One of the key objectives of the project was to control the amount of natural daylight entering the galleries from above through its many skylights and large glazed areas on two levels. As the UK’s leading specialist, Levolux was invited to develop a comprehensive shading solution, incorporating aluminium Aerofoil Fins, Venetian Blinds and Roller Blinds. 

The custom solution effectively filters direct sunlight entering the building, reducing solar heat gain and controlling glare. This has helped the museum to maintain a cool, comfortable environment without the need for air conditioning and limits its dependency on artificial lighting, thereby reducing its energy consumption.

196 fixed extruded aluminium Aerofoil Fins were installed internally at high level in Gallery 50A, one of the museum’s most impressive. Its nave-like space has been partially covered on each side, with 14 banks of Aerofoil Fins, each measuring 350mm wide and spanning 4300mm.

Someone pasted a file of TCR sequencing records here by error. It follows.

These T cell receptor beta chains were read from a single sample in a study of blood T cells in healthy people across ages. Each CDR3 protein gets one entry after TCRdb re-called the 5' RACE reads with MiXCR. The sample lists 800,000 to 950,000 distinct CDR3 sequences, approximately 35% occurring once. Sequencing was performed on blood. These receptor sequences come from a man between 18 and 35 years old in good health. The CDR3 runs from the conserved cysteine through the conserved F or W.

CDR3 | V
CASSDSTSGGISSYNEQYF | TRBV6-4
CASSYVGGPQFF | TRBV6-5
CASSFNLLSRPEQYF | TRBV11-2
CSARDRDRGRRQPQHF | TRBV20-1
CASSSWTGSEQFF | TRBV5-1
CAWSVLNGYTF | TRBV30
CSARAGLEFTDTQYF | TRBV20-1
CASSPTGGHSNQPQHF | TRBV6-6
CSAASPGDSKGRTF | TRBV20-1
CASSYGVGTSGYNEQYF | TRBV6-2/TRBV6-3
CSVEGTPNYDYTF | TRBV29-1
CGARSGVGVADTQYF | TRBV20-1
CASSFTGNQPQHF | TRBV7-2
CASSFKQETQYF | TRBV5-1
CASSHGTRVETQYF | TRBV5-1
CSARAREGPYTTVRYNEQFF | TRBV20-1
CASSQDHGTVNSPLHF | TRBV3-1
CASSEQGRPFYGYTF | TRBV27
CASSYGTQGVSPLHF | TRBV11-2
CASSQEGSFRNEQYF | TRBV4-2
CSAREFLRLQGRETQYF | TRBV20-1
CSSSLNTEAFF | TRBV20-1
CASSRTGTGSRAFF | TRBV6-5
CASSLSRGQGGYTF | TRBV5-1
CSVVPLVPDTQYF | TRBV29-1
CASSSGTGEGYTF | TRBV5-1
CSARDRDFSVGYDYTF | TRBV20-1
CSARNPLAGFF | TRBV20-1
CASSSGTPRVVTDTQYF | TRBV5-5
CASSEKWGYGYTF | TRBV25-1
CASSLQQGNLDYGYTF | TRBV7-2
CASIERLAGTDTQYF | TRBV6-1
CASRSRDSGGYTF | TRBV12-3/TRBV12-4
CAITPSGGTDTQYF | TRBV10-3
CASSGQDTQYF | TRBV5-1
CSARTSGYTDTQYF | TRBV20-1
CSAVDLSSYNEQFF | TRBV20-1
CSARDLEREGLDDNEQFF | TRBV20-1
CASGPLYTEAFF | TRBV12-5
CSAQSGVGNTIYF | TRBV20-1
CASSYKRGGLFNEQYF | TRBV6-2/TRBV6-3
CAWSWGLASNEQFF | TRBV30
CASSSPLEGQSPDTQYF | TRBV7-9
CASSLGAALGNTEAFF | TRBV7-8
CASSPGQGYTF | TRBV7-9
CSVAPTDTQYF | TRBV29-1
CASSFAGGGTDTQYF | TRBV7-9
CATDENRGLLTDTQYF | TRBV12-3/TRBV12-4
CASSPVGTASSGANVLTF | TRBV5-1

The Aerofoil Fins, each with an anodised finish, are designed to reduce the amount of direct sunlight striking the floor of the gallery, effectively bouncing the sun’s rays onto the gallery’s walls at high level, allowing daylight to cascade down into the gallery below. This improves overall daylight and comfort levels in the gallery and helps to protect light sensitive objects being exhibited at low level.

Elsewhere, Levolux installed 64 motorised Venetian Blinds within external recesses in the facade to shade south facing windows at lower and upper levels. Linked to a stand-alone control system, the Venetian blinds feature 50mm wide aluminium slats, finished with a pearl white powder coating. The self reefing blinds can be lowered, tilted/turned and raised according to the level of shade required.

To complete the custom solution, Levolux installed 8 motorised and 19 manually adjustable internal roller blinds. Applied on lower and upper levels throughout 6 galleries, covering south facing windows, the blinds provide effective control of light, heat and glare. A range of coloured fabrics complement the overall scheme.

The new galleries bring together more than 1,800 objects from the twilight years of the Roman Empire to the Renaissance period. These can now be enjoyed in a carefully controlled, naturally lit setting, partly thanks to a custom solar shading solution from Levolux.

For more information, visit

Tuesday, 1 May 2012

Levolux Performs Clinically in Warwick

The University of Warwick’s new £6.7 million Mechanochemical Cell Biology Building is equipped with a host of innovative technologies that enable it to push the boundaries of biomedical research, including a bold Solar Shading solution from Levolux.